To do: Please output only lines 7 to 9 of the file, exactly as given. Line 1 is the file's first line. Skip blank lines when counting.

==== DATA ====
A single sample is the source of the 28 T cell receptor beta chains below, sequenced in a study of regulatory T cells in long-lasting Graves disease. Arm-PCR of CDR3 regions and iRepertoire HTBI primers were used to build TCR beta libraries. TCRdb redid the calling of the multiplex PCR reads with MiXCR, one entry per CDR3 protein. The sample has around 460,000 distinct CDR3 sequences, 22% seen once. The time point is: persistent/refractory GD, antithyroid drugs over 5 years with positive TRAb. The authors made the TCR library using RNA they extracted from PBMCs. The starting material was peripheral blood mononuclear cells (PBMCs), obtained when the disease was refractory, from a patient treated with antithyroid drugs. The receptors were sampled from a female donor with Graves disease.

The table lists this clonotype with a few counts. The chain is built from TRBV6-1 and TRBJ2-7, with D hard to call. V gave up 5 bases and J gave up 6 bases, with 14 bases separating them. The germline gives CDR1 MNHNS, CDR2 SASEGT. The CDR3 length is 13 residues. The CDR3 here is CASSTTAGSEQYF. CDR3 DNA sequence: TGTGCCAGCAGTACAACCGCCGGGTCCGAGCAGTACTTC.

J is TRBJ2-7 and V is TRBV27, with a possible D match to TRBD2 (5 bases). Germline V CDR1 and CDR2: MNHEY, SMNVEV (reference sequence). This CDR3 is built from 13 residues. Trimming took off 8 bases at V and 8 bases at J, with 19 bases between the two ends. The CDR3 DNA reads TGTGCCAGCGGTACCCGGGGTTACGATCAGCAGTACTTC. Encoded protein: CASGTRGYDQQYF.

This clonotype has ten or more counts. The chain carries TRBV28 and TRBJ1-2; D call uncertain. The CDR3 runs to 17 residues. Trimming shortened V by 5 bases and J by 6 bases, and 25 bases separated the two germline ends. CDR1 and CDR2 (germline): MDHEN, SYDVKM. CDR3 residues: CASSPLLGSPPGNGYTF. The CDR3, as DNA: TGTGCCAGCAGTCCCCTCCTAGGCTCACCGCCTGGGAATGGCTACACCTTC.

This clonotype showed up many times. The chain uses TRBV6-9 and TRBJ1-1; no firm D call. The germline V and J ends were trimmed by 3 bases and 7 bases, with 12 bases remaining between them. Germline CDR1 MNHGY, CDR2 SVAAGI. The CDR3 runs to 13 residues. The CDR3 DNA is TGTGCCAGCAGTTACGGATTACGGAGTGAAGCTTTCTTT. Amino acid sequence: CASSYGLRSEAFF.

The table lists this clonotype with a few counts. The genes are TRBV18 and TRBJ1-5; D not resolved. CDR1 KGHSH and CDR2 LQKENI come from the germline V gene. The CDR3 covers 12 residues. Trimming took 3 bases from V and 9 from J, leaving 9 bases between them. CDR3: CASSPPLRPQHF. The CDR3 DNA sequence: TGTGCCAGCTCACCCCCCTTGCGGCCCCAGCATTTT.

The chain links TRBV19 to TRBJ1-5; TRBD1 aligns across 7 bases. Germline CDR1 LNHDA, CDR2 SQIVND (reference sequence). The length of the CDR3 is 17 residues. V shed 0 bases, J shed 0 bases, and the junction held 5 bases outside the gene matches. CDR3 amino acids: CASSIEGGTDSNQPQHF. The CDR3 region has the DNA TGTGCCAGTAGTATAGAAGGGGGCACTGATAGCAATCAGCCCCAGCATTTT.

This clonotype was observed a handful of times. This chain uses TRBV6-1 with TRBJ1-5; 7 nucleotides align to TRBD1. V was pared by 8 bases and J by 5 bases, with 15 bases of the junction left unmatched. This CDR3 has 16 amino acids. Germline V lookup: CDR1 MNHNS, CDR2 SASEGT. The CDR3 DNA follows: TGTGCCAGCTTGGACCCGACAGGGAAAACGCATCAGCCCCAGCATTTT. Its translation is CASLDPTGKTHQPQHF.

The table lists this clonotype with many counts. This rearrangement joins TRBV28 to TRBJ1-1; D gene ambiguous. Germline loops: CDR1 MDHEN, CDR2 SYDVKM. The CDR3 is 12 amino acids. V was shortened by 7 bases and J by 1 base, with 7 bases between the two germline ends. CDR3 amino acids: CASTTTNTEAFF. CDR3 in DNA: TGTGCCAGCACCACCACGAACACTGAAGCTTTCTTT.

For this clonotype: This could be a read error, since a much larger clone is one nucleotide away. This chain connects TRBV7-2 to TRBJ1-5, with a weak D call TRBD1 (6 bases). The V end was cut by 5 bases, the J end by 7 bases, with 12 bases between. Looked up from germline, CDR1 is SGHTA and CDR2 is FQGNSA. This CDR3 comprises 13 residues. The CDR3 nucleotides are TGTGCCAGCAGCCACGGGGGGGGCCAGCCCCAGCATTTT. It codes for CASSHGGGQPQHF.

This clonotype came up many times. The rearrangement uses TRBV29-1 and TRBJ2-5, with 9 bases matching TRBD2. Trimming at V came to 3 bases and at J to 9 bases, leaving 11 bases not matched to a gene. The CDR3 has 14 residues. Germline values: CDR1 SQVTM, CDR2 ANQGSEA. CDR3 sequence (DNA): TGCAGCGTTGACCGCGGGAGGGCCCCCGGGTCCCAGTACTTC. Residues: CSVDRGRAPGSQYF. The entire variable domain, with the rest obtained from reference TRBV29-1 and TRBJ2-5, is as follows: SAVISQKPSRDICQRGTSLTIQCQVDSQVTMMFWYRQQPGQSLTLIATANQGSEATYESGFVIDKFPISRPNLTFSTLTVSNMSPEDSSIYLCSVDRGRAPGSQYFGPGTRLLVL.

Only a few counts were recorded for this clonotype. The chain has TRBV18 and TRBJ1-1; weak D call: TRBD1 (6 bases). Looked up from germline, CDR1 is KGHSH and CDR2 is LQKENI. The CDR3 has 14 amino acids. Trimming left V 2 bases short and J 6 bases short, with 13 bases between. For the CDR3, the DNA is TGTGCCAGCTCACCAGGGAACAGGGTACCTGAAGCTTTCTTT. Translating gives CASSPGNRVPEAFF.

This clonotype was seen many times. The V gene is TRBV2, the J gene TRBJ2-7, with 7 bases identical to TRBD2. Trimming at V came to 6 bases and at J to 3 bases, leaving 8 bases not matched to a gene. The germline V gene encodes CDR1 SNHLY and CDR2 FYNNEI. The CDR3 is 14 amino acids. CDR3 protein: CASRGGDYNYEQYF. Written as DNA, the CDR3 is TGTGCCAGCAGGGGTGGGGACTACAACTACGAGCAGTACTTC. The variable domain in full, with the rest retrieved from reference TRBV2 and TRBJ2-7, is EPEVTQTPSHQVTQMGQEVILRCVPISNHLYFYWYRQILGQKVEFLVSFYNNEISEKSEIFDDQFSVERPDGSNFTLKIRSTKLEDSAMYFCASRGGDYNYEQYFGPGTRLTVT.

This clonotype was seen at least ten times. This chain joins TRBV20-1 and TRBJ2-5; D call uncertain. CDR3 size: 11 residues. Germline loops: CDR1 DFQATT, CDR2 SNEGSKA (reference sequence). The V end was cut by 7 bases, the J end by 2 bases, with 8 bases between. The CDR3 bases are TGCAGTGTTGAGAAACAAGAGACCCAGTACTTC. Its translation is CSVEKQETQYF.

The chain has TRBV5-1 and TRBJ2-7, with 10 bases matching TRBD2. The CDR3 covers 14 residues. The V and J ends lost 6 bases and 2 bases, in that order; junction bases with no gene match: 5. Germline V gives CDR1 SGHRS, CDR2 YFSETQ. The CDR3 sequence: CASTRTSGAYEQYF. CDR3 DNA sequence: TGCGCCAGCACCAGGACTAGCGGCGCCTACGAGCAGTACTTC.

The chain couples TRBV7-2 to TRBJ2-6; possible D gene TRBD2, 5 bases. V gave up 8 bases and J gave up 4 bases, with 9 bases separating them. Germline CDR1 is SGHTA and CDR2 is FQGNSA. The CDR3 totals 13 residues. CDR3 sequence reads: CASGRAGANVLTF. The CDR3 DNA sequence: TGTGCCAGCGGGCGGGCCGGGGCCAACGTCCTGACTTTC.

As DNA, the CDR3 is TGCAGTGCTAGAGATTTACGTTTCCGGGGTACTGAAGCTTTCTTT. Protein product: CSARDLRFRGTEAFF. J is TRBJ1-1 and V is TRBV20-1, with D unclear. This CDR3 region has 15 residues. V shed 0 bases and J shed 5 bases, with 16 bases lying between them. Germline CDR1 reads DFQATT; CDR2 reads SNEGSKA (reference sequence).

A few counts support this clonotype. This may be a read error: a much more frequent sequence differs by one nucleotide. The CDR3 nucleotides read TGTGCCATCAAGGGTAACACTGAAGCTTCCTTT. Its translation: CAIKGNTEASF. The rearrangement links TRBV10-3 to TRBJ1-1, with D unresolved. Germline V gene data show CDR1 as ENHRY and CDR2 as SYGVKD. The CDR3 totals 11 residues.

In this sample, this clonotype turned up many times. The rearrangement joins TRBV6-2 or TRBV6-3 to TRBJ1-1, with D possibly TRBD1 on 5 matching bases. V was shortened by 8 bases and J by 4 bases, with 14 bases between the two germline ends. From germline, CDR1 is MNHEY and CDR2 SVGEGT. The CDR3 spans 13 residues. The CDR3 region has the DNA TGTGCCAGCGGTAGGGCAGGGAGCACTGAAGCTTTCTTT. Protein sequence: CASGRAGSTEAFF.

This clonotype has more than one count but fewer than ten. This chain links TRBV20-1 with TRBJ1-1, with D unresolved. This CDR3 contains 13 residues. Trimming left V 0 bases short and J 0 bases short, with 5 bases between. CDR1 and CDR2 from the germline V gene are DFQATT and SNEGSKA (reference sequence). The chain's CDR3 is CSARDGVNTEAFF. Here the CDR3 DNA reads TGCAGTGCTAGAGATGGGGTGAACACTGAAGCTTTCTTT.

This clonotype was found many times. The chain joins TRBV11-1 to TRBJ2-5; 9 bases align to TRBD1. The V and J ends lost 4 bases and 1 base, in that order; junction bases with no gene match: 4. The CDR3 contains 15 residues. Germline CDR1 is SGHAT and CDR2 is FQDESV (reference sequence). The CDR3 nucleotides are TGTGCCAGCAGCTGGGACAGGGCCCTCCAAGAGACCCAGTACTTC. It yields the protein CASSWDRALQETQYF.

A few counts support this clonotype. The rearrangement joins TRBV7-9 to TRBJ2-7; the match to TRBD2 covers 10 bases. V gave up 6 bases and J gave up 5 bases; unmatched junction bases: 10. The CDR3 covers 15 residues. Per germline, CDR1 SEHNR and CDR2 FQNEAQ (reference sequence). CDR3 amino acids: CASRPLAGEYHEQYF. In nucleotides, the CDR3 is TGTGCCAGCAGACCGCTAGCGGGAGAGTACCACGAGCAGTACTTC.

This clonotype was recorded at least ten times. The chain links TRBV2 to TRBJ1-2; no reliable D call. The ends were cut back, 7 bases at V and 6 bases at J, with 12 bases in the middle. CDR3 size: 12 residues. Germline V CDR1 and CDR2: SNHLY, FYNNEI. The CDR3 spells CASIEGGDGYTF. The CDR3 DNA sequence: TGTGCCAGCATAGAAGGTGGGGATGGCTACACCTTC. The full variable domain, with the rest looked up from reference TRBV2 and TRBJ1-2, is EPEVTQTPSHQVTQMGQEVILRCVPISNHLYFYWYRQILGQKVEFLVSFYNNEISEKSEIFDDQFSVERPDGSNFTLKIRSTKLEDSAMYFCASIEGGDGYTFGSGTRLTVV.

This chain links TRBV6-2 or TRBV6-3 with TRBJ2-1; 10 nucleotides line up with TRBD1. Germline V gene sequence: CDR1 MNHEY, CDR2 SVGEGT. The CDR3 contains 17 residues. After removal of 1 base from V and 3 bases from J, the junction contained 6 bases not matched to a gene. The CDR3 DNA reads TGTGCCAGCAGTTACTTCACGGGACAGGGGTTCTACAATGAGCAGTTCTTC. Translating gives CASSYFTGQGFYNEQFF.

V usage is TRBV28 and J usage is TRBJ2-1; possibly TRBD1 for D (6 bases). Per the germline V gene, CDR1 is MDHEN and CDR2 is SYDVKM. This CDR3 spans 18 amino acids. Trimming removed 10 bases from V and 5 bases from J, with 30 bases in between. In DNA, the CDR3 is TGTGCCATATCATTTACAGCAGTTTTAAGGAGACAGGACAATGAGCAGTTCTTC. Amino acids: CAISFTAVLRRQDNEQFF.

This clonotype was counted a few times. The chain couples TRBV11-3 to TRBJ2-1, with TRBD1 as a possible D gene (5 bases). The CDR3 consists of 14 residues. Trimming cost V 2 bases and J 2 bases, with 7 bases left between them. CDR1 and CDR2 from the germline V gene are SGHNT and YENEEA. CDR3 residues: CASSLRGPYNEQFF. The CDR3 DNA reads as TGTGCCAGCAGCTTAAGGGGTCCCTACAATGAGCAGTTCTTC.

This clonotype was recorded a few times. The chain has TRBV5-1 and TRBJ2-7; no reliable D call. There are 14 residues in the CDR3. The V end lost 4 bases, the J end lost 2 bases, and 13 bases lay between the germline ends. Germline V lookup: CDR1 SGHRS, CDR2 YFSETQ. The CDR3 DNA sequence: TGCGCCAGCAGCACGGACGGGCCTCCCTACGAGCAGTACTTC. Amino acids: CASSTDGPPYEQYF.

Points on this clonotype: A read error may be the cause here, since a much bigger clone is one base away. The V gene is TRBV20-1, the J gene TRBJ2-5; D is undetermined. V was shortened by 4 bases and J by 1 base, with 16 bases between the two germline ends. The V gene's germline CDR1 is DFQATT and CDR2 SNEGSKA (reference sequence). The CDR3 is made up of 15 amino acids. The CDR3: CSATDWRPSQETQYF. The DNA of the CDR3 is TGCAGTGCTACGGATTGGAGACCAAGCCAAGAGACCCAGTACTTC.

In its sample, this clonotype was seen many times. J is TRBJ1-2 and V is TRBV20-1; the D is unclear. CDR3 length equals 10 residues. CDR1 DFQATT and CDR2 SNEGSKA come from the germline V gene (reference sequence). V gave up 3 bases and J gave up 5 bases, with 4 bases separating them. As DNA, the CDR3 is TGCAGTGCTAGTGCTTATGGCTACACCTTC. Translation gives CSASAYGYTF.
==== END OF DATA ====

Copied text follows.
The chain links TRBV19 to TRBJ1-5; TRBD1 aligns across 7 bases. Germline CDR1 LNHDA, CDR2 SQIVND (reference sequence). The length of the CDR3 is 17 residues. V shed 0 bases, J shed 0 bases, and the junction held 5 bases outside the gene matches. CDR3 amino acids: CASSIEGGTDSNQPQHF. The CDR3 region has the DNA TGTGCCAGTAGTATAGAAGGGGGCACTGATAGCAATCAGCCCCAGCATTTT.

This clonotype was observed a handful of times. This chain uses TRBV6-1 with TRBJ1-5; 7 nucleotides align to TRBD1. V was pared by 8 bases and J by 5 bases, with 15 bases of the junction left unmatched. This CDR3 has 16 amino acids. Germline V lookup: CDR1 MNHNS, CDR2 SASEGT. The CDR3 DNA follows: TGTGCCAGCTTGGACCCGACAGGGAAAACGCATCAGCCCCAGCATTTT. Its translation is CASLDPTGKTHQPQHF.

The table lists this clonotype with many counts. This rearrangement joins TRBV28 to TRBJ1-1; D gene ambiguous. Germline loops: CDR1 MDHEN, CDR2 SYDVKM. The CDR3 is 12 amino acids. V was shortened by 7 bases and J by 1 base, with 7 bases between the two germline ends. CDR3 amino acids: CASTTTNTEAFF. CDR3 in DNA: TGTGCCAGCACCACCACGAACACTGAAGCTTTCTTT.